OXFORD TOWNSHIP, Mich. – The long-awaited and fought-for third-party investigation into the Oxford High School shooting was released late Monday, Oct. 30.
The 572-page report found that the school and some of its officials did not do enough to prevent the shooting from happening.
The Guidepost Solutions report listed how the school district missed signals, opportunities, and basic common sense in what it could have done to prevent the November 2021 shooting that killed four students, and injured six others and a teacher.
“Our investigation has revealed that had proper threat assessment guidelines been in place and District threat assessment policy followed, this tragedy was avoidable.”
The report laid out five specific ways then superintendent Tim Throne and his leadership failed the process by not having reasonable, followable or even adequately shared processes in place to begin with, including:
- Failing to properly communicate the District’s threat assessment policy or to even make sure one was being followed as a standard operating procedure.
- Failing to share or adequately train staffers on a threat assessment plan.
“Our protocol is that if we get information from any school personnel, any teacher, any student, any mom or dad that someone’s potentially going to self harm iterations or violent against someone else we need to be in that meeting and looped in so we can make an immediate assessment of what we have to do,” said Oakland County Sheriff Mike Bouchard. “We weren’t in any of those meetings.”
The report alleges that if the district had a low bar threshold been fully and properly established, and trained inside the high school, the shooter would not been allowed to return to class when an alarm was raised on his writings, drawings and demeanor that day. No matter how loudly his parents protested and demanded he be returned to class, he would not have been allowed back.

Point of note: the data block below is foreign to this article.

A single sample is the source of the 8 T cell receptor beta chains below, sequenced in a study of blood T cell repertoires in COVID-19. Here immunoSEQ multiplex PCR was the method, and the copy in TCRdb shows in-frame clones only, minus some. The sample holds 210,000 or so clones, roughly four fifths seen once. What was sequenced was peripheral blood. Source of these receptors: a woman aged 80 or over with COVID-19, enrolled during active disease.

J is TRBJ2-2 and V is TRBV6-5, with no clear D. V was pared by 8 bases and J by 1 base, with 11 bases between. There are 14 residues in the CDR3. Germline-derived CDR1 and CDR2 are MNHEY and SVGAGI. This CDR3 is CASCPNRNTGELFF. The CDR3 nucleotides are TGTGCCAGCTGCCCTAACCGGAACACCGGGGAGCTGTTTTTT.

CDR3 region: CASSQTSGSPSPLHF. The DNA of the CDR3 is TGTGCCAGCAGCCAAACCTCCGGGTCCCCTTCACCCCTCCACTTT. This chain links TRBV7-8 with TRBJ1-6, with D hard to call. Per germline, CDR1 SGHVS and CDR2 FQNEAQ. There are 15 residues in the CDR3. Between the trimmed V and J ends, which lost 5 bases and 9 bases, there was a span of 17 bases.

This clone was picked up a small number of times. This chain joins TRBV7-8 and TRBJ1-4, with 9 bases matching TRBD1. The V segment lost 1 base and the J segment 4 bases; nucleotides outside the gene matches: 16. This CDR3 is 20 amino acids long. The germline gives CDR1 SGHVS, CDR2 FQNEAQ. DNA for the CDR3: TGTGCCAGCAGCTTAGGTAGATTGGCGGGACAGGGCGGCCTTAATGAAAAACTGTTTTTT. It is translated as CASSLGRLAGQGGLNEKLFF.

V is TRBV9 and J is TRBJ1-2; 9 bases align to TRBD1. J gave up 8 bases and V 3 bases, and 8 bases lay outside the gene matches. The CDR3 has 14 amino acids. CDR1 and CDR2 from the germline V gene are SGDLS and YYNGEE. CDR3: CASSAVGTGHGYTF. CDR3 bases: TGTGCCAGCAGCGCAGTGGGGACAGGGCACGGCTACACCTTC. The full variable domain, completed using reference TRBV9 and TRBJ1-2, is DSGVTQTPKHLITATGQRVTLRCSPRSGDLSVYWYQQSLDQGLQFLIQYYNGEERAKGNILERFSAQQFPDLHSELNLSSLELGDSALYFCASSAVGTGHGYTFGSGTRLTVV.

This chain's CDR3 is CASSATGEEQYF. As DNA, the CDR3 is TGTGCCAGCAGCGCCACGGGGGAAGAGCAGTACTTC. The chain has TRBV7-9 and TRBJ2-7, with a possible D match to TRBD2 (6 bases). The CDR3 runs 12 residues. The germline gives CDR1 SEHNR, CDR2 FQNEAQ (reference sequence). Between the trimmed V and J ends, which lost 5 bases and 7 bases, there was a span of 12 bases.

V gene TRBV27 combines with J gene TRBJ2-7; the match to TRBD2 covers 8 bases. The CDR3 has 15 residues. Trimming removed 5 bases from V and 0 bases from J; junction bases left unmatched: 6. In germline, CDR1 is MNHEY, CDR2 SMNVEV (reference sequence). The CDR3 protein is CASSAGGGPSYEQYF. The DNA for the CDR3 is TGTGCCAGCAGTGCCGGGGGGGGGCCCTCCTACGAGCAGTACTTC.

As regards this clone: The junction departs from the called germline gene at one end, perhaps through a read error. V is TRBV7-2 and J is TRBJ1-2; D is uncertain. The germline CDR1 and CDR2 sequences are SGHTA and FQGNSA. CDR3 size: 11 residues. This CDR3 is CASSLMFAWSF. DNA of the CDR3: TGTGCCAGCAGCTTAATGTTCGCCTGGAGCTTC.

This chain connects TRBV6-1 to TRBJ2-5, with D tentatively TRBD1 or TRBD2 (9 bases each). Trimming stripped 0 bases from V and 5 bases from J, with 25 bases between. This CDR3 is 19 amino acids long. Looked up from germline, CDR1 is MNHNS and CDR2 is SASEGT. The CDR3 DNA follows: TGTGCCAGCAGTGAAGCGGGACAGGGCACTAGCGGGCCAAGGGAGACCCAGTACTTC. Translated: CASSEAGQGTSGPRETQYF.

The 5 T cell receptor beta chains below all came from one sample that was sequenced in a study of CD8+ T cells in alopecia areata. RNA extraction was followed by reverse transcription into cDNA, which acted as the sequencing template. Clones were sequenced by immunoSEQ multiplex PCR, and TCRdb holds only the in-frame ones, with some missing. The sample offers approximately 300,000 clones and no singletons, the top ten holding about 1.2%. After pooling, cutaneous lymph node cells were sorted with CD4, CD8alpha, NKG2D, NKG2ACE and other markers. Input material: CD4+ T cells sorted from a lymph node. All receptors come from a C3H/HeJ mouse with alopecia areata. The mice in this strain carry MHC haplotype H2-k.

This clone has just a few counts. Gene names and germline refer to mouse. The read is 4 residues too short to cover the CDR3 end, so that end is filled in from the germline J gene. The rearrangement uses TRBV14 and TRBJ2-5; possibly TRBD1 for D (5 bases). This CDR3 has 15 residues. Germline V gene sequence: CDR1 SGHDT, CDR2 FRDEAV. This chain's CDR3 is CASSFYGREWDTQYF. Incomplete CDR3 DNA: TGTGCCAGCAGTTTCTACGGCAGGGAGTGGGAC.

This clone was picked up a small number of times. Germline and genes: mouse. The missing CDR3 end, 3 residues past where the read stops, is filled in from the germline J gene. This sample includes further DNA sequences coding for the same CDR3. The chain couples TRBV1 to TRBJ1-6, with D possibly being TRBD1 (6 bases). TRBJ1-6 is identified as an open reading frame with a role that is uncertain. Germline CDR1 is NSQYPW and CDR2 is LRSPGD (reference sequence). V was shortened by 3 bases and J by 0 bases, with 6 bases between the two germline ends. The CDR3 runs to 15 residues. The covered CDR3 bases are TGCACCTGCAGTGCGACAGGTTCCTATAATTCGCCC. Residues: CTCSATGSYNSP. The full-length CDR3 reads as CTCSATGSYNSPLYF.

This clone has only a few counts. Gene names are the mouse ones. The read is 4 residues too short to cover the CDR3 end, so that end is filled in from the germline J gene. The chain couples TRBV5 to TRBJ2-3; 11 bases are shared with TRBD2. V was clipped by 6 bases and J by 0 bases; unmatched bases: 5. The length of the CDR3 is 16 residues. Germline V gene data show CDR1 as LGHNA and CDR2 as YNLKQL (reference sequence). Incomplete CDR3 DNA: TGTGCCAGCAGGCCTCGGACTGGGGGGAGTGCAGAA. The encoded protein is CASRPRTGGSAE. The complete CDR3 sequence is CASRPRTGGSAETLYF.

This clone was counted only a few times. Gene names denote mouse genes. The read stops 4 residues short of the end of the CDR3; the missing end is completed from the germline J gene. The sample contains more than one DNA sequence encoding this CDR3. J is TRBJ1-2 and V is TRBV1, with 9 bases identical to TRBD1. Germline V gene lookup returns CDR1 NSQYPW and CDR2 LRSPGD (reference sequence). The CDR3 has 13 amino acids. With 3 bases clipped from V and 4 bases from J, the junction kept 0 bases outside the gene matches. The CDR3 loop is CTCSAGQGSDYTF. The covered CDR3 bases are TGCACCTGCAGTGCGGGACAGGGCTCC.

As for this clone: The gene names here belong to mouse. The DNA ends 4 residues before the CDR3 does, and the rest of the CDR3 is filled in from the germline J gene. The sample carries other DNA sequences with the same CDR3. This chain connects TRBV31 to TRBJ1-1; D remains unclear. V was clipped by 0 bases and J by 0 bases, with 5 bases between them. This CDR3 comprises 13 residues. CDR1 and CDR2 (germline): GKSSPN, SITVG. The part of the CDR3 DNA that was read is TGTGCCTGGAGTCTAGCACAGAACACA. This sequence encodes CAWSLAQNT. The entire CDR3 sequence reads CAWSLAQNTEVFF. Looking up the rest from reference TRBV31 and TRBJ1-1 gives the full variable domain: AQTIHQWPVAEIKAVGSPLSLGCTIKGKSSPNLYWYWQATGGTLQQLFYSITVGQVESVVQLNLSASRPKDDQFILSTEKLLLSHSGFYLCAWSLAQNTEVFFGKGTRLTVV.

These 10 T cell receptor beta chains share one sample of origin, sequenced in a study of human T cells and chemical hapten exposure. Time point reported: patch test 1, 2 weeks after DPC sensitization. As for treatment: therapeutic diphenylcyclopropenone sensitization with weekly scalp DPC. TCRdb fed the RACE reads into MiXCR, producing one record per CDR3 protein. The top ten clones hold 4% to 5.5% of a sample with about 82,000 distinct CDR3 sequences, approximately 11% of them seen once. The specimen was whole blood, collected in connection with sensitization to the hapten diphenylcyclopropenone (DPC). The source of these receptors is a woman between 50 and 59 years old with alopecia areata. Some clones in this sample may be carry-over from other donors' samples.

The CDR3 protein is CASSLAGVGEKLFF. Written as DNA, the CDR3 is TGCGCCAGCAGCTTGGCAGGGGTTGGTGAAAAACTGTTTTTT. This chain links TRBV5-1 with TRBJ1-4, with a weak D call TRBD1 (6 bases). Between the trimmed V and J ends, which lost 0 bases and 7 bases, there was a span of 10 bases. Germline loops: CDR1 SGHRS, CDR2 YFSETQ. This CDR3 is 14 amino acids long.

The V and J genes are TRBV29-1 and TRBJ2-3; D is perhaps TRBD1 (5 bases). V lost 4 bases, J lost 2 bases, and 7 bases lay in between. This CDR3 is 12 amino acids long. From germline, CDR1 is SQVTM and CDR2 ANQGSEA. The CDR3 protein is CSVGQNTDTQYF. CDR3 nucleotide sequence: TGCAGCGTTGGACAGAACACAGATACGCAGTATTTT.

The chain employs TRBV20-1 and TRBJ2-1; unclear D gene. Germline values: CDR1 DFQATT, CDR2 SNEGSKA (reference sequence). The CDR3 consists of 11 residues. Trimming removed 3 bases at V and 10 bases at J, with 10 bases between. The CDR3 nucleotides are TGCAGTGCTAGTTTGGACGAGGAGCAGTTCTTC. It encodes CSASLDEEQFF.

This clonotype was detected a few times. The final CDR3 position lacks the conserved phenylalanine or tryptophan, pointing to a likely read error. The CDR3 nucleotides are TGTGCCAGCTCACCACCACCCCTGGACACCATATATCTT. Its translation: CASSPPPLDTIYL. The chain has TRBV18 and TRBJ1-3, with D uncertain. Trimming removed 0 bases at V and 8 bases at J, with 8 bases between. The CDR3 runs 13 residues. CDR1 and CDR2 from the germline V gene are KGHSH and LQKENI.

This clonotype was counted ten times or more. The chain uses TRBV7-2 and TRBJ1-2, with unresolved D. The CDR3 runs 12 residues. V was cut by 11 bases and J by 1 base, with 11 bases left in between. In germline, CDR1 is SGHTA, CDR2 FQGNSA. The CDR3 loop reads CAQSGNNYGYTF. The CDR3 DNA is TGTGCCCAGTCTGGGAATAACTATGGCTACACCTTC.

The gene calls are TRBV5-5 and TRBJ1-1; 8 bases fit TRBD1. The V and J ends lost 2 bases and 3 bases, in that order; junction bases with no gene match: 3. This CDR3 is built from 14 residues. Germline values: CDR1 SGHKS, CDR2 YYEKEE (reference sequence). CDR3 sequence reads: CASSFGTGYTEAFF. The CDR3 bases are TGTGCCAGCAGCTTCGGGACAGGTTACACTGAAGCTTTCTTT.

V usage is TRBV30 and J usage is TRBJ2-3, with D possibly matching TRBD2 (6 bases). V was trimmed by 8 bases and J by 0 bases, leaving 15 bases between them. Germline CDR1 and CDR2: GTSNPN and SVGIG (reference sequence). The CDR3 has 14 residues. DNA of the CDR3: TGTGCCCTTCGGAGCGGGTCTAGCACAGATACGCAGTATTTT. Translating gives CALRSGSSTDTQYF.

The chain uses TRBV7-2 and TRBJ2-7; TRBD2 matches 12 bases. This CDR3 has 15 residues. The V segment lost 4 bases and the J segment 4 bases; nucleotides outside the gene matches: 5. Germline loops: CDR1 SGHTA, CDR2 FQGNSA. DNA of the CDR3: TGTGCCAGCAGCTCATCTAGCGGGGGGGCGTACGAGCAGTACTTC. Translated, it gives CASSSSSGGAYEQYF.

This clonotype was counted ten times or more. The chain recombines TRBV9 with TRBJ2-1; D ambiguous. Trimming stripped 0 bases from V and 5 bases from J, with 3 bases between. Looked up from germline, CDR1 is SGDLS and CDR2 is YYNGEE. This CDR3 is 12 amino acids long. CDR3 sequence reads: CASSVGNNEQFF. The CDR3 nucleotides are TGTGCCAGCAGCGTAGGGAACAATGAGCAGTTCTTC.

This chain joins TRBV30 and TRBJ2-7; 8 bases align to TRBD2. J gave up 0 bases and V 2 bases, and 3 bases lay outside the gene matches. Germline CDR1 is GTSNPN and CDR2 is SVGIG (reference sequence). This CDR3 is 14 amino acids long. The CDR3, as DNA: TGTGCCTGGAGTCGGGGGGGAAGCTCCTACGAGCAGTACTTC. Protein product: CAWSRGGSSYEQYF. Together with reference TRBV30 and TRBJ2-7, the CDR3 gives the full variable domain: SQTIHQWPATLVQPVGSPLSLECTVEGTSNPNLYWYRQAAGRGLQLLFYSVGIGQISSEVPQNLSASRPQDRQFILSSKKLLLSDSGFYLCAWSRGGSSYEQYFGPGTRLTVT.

Meghan Gregory’s son survived but witnessed the shooting. He’s still suffering from PTSD. Gregory has been pouring through the document and said there are revelations.
“It’s mind-blowing,” Gregory said. “I always thought after it happened, everyone did everything right during it, and reading the report, seeing the missed opportunities to save Justin and Keegan hurts. To me, that was miss after miss after miss.”
The report also shows the lawyering up of so many staffers and witnesses that it was difficult to get first-person interviews that could erase what might be considered hubris at its worst for self-evaluation and reflection that could benefit every school district.
The report said that of the 161 people who had direct contact with the shooter, knew about his declining behavior, were eyewitnesses to the events that led up to the shooting or witnessed the shooting itself, only 35% spoke with independent investigators.
“It’s not helping your neighbors, it’s not helping your family or anything. It just kind of skips over the problem,” said Craig Shilling, whose son Justin died in the shooting. “If we’re going to keep skipping over the problem, then we’re never going to solve it. That’s kind of what we want to do. We want to address it. We have to address it. You cannot look the other way.”
“The Oakland County Prosecutor’s Office already made it clear none of these people are going to be charged with a criminal crime so don’t tell me that they have a Fifth Amendment right against self-incrimination, because the prosecutor has already publicly said there will be no charges,” said attorney Ven Johnson.
A response from the school district can be read below:
“Last night, Guidepost Solutions released their final report to the school system at the same time as to the public. We are beginning the process of carefully studying this report and will share our response once it has been thoroughly reviewed.
As we review the document, the following criteria will guide our response:
This tragedy impacted all of our lives, creating devastation and heartache. While we are forever changed by what occurred, our community has also embodied extraordinary compassion and continuing acts of care. These things will ultimately define what it means to be part of Oxford.”Danielle Stublensky, Oxford Community Schools